McCarthy also said that he would direct relevant committees to "immediately" investigate if federal funds are being used to "subvert our democracy" by interfering in elections with "politically motivated prosecutions".

"Rather than condemning [Trump's] words, speaker McCarthy added fuel to the fire," Leslie Dach, a senior adviser at the Congressional Integrity Project, said during a Monday press briefing. "McCarthy chose to use his power as speaker in an attempt to stop justice from taking place rather than supporting justice and he threatened and intimidated law enforcement and those investigators. This is all part of a larger attack on the rule of law, law enforcement by Speaker McCarthy and the MAGA majority, and it's time for that to end."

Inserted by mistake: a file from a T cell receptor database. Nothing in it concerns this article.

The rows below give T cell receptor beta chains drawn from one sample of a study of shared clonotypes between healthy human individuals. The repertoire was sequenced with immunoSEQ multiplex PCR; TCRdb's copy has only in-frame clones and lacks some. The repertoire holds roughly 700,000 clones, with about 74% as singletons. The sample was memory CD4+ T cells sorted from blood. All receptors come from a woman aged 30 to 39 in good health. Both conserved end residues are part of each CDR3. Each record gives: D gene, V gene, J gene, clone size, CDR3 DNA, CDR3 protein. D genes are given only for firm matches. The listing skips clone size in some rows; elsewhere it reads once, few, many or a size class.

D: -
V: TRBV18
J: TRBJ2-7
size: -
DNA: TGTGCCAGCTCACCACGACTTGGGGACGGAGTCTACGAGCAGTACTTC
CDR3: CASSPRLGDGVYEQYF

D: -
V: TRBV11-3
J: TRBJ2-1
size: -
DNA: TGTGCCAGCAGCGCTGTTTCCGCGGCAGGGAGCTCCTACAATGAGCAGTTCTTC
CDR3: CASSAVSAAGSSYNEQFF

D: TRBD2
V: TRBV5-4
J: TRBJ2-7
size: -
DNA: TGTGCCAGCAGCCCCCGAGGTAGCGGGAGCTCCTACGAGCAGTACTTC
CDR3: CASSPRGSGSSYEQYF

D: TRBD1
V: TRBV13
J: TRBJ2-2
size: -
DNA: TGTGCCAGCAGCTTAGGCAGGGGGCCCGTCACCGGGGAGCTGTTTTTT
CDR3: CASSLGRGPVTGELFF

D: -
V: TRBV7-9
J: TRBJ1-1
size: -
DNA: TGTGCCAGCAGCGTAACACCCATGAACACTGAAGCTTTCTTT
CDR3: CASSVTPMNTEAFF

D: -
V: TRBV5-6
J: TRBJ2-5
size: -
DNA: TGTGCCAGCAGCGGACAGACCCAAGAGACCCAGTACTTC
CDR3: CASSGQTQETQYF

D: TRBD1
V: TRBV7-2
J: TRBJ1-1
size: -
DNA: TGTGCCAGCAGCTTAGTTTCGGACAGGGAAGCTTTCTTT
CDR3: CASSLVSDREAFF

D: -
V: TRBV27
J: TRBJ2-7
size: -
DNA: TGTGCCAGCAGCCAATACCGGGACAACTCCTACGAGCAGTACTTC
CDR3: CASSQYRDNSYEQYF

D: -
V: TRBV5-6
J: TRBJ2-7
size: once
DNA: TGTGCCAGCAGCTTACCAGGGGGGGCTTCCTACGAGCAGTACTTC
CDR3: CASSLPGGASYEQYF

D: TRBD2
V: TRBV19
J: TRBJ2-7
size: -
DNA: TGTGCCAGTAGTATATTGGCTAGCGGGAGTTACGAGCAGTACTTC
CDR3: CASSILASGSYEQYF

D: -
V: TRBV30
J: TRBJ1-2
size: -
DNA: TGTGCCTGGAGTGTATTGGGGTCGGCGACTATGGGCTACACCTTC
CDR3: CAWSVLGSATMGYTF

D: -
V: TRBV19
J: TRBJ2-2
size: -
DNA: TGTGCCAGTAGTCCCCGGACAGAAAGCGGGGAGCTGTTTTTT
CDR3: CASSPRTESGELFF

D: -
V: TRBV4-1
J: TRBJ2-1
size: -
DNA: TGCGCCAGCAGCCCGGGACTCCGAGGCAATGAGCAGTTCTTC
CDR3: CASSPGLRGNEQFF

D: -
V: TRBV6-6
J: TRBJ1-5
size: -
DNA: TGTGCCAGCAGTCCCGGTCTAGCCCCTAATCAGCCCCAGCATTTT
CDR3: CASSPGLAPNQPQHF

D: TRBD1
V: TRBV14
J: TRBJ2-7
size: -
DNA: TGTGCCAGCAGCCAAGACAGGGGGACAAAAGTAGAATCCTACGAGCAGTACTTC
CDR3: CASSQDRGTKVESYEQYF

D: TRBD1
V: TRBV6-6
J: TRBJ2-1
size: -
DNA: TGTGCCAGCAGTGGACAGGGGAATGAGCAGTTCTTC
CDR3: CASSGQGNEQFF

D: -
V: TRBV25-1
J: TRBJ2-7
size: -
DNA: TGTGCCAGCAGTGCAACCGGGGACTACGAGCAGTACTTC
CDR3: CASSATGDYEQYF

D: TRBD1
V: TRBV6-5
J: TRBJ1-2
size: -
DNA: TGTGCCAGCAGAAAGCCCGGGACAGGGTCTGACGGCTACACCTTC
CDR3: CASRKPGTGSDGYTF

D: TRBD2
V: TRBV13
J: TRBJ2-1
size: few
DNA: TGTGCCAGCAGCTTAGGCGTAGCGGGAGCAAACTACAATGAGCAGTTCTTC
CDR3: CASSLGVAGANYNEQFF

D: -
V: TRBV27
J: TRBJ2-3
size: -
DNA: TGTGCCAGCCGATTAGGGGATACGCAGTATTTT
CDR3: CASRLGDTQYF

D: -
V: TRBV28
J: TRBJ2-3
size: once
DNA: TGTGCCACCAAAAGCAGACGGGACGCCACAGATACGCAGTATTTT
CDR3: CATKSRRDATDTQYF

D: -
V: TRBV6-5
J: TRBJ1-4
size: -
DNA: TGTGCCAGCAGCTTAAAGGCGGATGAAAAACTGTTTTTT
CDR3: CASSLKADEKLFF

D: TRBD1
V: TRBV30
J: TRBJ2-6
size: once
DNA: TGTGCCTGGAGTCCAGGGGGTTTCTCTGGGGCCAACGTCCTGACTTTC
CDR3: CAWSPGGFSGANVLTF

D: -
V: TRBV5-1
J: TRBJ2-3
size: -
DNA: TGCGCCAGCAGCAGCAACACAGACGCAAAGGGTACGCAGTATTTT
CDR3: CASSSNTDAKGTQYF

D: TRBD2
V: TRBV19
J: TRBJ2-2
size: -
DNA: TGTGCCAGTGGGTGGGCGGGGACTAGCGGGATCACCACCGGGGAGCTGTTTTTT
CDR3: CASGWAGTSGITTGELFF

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Norman Eisen, a senior fellow at the Brookings Institution and CNN legal analyst, compared the language Trump used on Saturday to the tweet he posted prior to the Jan. 6 attack on the Capitol. His "Be there, will be wild!" tweet played a key role in fomenting that day's violence, according to the congressional select committee investigating the Jan. 6 attack. 

"We have seen this kind of inflamed rhetoric from Trump," Eisen said. "It's calibrated to the level of danger and instead of the House majority acting as a responsible break on that conduct, you have them amplifying it."